This poem begins by noting the oppressive sound of church bells heard in the bleak atmosphere of a winter afternoon. They give “Heavenly Hurt,” though they leave no external scar. Within six lines, Dickinson synthesizes a description of depression in terms of three senses: hearing, sight, and feeling.
This depression is, however, more than ordinary sadness. It comes from Heaven, and it bears the biblical“Seal Despair.” It hurts the entire landscape, its nonhuman as well as its human constituents, which listens, holds its breath for some revelation, yet perceives only the look of death. Significantly, the poet nowhere implies that no meaning exists; indeed, in other poems she is certain that a divine being exists and that there is a plan. Even so, the implications of what she writes are almost as devastating, for the apocalyptic seal of revelation holds fast, yielding no enlightenment to those below but the weak afternoon sun of a New England winter.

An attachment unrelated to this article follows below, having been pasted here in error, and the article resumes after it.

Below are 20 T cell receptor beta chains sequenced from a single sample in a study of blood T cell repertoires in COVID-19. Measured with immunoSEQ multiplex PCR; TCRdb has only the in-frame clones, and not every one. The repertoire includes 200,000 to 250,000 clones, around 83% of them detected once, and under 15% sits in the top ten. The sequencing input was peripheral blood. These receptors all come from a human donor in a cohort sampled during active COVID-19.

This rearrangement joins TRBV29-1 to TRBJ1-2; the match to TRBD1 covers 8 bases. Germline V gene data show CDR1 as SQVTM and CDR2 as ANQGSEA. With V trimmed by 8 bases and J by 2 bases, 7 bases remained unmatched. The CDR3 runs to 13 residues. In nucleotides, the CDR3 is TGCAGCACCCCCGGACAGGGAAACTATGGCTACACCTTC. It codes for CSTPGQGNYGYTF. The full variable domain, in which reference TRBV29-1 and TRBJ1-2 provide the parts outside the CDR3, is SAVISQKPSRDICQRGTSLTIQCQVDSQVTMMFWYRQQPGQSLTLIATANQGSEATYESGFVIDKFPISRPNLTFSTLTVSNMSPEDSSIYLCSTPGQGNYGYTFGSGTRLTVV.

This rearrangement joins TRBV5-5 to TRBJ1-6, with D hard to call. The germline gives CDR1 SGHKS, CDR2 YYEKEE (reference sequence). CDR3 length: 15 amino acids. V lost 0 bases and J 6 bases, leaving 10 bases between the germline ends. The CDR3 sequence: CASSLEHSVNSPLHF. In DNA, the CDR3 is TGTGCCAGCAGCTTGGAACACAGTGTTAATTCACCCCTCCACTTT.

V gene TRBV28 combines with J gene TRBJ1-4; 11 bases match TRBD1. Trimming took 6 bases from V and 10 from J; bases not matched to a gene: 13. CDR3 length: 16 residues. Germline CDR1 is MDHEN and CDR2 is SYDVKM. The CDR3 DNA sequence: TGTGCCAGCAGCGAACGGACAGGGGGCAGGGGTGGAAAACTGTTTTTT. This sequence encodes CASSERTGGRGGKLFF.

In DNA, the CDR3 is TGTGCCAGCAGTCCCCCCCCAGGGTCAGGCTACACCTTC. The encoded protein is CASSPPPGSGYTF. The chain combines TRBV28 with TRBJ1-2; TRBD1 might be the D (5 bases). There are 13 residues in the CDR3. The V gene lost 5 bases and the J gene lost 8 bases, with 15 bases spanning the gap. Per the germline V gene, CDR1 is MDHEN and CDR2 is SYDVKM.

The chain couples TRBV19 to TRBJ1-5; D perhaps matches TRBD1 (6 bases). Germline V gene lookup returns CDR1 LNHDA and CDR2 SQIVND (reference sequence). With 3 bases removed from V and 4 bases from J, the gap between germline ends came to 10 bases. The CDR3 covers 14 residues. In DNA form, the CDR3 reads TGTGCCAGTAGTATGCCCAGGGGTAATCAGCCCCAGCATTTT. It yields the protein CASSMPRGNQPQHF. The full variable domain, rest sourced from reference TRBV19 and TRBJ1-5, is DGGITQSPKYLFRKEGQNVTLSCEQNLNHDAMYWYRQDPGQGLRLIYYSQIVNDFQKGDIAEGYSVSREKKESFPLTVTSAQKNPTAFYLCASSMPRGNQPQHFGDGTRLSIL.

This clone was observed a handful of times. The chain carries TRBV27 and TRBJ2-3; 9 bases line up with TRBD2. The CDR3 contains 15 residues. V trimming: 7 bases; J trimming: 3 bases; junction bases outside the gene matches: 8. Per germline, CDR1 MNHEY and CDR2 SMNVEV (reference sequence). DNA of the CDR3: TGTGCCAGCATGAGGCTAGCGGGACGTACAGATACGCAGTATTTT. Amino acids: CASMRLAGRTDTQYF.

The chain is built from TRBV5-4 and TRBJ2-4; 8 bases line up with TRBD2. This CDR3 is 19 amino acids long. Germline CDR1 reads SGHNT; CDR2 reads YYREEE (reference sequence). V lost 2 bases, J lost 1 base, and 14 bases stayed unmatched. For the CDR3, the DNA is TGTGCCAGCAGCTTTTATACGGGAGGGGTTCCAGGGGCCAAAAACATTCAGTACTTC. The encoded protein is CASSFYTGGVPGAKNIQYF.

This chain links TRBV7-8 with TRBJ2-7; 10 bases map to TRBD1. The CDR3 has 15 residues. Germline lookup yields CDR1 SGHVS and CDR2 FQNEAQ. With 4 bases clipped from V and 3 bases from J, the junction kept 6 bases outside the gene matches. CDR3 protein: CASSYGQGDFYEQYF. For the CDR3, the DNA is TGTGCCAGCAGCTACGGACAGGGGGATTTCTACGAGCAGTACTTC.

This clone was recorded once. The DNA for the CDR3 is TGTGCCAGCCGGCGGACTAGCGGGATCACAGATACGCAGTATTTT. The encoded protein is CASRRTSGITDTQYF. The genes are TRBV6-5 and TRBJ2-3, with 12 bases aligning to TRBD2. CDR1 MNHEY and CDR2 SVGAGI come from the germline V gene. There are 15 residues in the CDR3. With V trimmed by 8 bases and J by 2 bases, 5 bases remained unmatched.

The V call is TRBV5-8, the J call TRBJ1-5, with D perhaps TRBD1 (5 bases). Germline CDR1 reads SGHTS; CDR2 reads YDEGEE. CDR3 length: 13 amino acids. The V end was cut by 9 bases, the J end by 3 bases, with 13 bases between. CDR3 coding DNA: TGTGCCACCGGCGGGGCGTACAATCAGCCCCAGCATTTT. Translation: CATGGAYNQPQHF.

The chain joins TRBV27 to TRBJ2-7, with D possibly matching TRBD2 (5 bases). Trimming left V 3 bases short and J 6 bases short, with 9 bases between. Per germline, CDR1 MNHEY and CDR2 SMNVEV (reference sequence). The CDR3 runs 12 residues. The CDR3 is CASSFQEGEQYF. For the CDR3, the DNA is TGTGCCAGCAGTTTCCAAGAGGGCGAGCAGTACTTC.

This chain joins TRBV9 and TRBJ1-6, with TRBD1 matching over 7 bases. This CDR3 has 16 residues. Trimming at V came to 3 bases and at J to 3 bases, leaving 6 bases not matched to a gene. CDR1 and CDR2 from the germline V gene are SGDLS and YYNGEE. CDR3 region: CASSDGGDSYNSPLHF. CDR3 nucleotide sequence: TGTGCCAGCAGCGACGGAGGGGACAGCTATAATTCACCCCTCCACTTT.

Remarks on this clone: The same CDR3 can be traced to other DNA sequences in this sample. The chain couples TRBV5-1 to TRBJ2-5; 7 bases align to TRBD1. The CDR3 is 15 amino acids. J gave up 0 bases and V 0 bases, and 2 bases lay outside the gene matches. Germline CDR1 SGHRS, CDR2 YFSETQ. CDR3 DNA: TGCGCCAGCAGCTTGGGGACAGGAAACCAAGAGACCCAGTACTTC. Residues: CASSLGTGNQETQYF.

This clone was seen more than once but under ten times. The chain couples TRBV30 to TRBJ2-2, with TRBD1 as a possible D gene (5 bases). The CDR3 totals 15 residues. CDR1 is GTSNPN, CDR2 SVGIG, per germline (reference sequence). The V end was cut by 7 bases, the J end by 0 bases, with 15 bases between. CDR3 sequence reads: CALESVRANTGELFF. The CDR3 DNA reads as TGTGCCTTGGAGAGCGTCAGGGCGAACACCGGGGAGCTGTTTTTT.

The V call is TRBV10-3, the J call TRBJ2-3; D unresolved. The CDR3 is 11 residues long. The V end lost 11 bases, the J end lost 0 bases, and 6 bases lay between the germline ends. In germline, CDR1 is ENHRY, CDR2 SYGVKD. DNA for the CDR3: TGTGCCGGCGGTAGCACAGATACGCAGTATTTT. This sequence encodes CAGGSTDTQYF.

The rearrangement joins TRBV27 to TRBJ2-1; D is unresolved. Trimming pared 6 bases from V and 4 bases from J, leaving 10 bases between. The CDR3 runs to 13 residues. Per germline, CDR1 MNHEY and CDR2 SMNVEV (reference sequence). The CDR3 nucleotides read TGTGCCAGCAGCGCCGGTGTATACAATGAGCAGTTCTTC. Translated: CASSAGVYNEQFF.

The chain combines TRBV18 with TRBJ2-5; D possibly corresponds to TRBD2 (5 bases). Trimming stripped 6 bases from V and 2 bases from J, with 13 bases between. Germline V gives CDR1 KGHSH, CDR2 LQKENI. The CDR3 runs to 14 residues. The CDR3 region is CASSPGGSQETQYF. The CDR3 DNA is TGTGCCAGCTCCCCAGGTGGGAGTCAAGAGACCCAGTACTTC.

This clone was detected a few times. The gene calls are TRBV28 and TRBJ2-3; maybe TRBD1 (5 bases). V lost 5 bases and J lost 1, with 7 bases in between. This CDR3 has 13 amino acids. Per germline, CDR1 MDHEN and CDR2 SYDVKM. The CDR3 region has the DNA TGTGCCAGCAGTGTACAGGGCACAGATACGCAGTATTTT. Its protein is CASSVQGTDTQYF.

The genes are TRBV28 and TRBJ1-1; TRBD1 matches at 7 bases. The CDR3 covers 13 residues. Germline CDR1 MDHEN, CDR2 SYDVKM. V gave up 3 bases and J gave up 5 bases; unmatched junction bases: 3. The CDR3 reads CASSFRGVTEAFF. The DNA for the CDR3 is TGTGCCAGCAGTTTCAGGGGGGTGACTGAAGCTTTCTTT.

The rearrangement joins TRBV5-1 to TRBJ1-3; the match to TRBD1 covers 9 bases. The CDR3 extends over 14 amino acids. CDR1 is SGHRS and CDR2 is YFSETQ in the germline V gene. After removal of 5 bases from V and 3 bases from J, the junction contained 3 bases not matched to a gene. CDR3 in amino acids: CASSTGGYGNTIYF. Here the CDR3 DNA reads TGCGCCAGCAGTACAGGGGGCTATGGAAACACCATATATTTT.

Read straightforwardly, the only means to combat this despair is, logically, faith, but in Dickinson’s landscape one senses only its external sign: the weighty tunes of a cathedral carillon. The “internal difference,” the scars of discouragement and despair remain within all, though visible to none.